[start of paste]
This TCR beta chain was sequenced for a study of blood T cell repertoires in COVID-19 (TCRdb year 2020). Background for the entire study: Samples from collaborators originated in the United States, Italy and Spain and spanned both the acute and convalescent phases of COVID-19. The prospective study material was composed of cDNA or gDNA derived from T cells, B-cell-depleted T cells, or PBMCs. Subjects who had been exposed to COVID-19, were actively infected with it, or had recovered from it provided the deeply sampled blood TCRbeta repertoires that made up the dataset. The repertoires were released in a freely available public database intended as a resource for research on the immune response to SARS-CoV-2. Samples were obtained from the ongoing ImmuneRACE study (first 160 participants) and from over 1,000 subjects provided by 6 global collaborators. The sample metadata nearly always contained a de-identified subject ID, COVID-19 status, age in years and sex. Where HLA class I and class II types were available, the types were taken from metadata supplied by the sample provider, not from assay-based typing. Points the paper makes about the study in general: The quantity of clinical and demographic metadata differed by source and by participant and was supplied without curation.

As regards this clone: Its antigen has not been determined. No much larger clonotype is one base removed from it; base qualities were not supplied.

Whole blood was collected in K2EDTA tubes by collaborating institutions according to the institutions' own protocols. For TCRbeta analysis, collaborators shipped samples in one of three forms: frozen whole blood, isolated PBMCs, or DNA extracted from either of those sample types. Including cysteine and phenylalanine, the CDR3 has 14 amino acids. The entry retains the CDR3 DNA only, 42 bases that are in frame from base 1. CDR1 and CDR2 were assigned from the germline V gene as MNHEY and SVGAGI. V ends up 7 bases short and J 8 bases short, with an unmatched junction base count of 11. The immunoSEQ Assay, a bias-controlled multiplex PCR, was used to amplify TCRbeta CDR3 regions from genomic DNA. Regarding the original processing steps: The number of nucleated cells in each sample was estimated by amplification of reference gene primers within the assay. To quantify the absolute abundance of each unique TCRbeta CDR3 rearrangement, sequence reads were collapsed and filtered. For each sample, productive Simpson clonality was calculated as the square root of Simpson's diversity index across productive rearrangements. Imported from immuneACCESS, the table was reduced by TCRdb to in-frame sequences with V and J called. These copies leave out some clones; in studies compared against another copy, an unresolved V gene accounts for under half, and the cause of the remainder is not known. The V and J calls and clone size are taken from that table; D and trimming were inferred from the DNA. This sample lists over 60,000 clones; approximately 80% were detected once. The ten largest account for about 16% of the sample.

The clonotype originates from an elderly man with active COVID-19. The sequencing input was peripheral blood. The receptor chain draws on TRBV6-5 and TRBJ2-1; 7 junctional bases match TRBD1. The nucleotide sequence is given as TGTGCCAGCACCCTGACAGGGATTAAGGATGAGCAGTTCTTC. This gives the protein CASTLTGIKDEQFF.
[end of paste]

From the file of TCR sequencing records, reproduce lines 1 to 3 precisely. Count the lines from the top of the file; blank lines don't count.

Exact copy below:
This TCR beta chain was sequenced for a study of blood T cell repertoires in COVID-19 (TCRdb year 2020). Background for the entire study: Samples from collaborators originated in the United States, Italy and Spain and spanned both the acute and convalescent phases of COVID-19. The prospective study material was composed of cDNA or gDNA derived from T cells, B-cell-depleted T cells, or PBMCs. Subjects who had been exposed to COVID-19, were actively infected with it, or had recovered from it provided the deeply sampled blood TCRbeta repertoires that made up the dataset. The repertoires were released in a freely available public database intended as a resource for research on the immune response to SARS-CoV-2. Samples were obtained from the ongoing ImmuneRACE study (first 160 participants) and from over 1,000 subjects provided by 6 global collaborators. The sample metadata nearly always contained a de-identified subject ID, COVID-19 status, age in years and sex. Where HLA class I and class II types were available, the types were taken from metadata supplied by the sample provider, not from assay-based typing. Points the paper makes about the study in general: The quantity of clinical and demographic metadata differed by source and by participant and was supplied without curation.

As regards this clone: Its antigen has not been determined. No much larger clonotype is one base removed from it; base qualities were not supplied.

Whole blood was collected in K2EDTA tubes by collaborating institutions according to the institutions' own protocols. For TCRbeta analysis, collaborators shipped samples in one of three forms: frozen whole blood, isolated PBMCs, or DNA extracted from either of those sample types. Including cysteine and phenylalanine, the CDR3 has 14 amino acids. The entry retains the CDR3 DNA only, 42 bases that are in frame from base 1. CDR1 and CDR2 were assigned from the germline V gene as MNHEY and SVGAGI. V ends up 7 bases short and J 8 bases short, with an unmatched junction base count of 11. The immunoSEQ Assay, a bias-controlled multiplex PCR, was used to amplify TCRbeta CDR3 regions from genomic DNA. Regarding the original processing steps: The number of nucleated cells in each sample was estimated by amplification of reference gene primers within the assay. To quantify the absolute abundance of each unique TCRbeta CDR3 rearrangement, sequence reads were collapsed and filtered. For each sample, productive Simpson clonality was calculated as the square root of Simpson's diversity index across productive rearrangements. Imported from immuneACCESS, the table was reduced by TCRdb to in-frame sequences with V and J called. These copies leave out some clones; in studies compared against another copy, an unresolved V gene accounts for under half, and the cause of the remainder is not known. The V and J calls and clone size are taken from that table; D and trimming were inferred from the DNA. This sample lists over 60,000 clones; approximately 80% were detected once. The ten largest account for about 16% of the sample.